The Himalayan, also called colorpoint Persian and colloquially referred to as Himmy, is a breed of cat with extremely long, fluffy fur, and the blue eyes and the points of a Siamese. Himalayan is the American term, while in Europe they are referred to as colorpoint Persians.
They were bred from Siamese (for the markings) and Persians (for coat-length and temperament), and share the characteristics of both breeds. Himalayans are now considered the same breed in some cat registries (CFA) as the modern Persian show cat since they have the exact same conformation with a pointed coat. Although, other registries consider the breed as its own breed. (TICA)
The body of a Himalayan is white or cream, but the points come in many different colors: blue, brown, lilac, chocolate, flame, red and cream. The points can also be tabby or tortoiseshell-patterned. Both the chocolate and lilac point Himalayan are the most difficult to produce. These color traits are autosomal recessive, meaning both parents must possess the gene in order for any offspring to express the trait. The Himalayan cat has short legs which makes it harder for them to jump as high as other cats do. Also they have very round bodies and wiegh around 13 pounds on average.
These cats are sweet-tempered, intelligent and generally very social and good companions. Because of their heritage from the Siamese cats they tend to be more active than Persians. They are more prone to hairballs than other breeds. Due to the amount of inbreeding involved in breeding these cats commercially, they are prone to genetic deformities and have a greater likelihood for developing inherited problems such as joint problems, organ abnormalities, and particularly Polycystic kidney disease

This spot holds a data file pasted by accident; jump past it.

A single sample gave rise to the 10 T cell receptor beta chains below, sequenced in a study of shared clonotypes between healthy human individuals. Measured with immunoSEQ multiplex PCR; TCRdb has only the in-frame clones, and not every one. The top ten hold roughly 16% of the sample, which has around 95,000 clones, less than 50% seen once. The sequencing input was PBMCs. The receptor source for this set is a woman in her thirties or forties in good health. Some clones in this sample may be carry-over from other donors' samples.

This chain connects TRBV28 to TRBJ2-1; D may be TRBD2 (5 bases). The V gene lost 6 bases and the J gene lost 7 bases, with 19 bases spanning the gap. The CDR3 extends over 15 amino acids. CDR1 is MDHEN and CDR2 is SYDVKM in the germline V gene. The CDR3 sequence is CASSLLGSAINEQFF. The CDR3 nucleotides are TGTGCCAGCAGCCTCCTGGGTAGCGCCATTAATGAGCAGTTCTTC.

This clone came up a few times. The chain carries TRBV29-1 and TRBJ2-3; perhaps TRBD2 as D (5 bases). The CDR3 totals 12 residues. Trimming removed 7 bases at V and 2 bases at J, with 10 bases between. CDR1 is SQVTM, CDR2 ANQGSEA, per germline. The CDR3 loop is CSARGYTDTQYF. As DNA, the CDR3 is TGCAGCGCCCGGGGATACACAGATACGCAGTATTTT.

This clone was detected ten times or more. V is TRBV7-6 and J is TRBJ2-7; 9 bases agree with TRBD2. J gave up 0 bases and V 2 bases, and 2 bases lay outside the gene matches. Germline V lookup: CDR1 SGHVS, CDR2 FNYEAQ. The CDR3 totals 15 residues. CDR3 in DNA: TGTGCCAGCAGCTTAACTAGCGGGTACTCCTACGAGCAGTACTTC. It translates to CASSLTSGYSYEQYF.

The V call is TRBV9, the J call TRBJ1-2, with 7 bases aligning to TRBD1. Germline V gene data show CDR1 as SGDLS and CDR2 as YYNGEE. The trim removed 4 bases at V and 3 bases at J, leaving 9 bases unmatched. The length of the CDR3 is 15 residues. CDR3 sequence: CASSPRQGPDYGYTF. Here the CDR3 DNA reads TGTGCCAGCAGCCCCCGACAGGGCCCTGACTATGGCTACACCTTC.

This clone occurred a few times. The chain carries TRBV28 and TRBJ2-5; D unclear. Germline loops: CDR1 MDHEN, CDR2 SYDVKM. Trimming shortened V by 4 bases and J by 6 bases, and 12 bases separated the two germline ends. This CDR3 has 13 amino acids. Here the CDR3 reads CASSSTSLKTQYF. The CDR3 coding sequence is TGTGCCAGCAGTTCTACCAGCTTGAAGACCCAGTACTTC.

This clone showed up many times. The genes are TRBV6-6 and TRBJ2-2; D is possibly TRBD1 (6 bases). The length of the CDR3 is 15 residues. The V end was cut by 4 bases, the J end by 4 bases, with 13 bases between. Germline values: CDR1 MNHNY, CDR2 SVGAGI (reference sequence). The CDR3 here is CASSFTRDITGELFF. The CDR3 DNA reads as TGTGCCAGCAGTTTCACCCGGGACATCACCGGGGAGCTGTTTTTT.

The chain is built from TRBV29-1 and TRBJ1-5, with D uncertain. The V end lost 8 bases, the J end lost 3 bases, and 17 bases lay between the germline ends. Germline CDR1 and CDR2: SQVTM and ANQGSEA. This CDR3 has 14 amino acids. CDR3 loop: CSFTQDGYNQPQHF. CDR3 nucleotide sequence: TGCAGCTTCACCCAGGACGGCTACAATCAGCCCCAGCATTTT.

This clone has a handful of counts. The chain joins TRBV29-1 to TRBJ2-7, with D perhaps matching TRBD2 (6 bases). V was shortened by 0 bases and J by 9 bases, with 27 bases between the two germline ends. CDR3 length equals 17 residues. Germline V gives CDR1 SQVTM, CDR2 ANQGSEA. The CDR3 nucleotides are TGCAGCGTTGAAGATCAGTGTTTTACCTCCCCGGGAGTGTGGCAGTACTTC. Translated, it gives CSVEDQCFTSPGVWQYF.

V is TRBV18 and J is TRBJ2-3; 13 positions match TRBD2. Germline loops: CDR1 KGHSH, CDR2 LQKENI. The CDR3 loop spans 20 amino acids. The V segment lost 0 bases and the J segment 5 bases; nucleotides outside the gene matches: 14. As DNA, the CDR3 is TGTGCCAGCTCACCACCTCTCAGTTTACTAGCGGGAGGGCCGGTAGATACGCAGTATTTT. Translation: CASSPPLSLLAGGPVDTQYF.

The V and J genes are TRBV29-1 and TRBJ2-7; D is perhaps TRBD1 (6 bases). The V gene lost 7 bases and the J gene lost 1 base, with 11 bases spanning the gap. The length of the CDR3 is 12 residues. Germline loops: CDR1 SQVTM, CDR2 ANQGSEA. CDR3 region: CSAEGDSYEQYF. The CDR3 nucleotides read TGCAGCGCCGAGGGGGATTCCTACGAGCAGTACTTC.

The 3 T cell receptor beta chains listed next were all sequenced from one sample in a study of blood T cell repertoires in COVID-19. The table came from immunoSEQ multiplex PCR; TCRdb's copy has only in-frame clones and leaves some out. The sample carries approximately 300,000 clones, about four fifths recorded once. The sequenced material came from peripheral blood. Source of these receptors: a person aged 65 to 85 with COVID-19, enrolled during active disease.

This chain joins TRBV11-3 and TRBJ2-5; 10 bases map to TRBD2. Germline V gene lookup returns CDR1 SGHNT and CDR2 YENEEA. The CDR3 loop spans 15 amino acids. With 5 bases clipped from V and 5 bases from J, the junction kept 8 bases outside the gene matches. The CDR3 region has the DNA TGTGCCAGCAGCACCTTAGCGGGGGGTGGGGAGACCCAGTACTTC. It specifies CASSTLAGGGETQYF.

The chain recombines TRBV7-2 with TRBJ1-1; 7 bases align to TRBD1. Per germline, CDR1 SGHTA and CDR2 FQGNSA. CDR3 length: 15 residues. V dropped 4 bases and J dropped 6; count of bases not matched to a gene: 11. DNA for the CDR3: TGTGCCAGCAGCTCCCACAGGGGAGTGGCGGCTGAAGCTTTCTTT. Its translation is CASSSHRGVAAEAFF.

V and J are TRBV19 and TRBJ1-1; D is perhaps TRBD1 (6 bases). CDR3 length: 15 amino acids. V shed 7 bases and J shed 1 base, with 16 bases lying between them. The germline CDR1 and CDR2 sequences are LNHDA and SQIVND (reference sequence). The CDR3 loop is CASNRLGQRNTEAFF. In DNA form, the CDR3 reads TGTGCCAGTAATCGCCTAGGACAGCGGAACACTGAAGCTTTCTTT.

among other diseases.
Like many long-haired cats, Himalayans need to be brushed daily to keep their coats looking their best and healthiest. In addition, they may need their face wiped daily, depending on the cat. Bathing a Himalayan is also recommended by some breeders, to help reduce the amount of oil on the cat's fur and skin.
Himilayans display a marked split in their facial features, as some (the "Peeked" or "Ultra-Face" variety) are incredibly Persian-like with a squashed "frowning" mouth, no break in the nose, and squinting eyes (see the Cream point cat at lower right) and yet some (the more traditional "Doll-Face" variety) have very large, round eyes, and display an almost Burmese or Tonkinese pointedness about their muzzle, with a definite break in the nose (see the Seal Point at upper right). This is due to the prominence of either Siamese or Persian genes which the cat was bred from, and both styles are considered equally "Himalayan", though the "Peeked" version is considered a recent development (1970's to 1980's).
Himalayan Cats In The Media
- Mr. Jinx was the pet Himalayan cat of Robert DeNiro in the movies Meet the Parents (2000) and Meet the Fockers (2004).
- In the movies Homeward Bound: The Incredible Journey (1993) and Homeward Bound II: Lost in San Francisco (1996), one of the main characters is a Himalayan cat named Sassy (voiced by Sally Field).
- In the spoof film, Date Movie (2006) Mr. Jinxers is a parody of his Meet the Parents counterpart.
- The main character of the anime/manga Prince of Tennis, Ryoma Echizen, owns a playful, mischievous and surprisingly smart Himalayan cat named Karupin (or Kalpin in the English translation), to whom he's very attached.
- Martha Stewart owns seven Himalayan cats, all named after famous composers, such as Beethoven, Mozart and Bartok. The cats have been featured in her commercials for Kmart, on her television show, Martha Stewart Living, and in her magazine, such as the cover of the February, 1999, issue.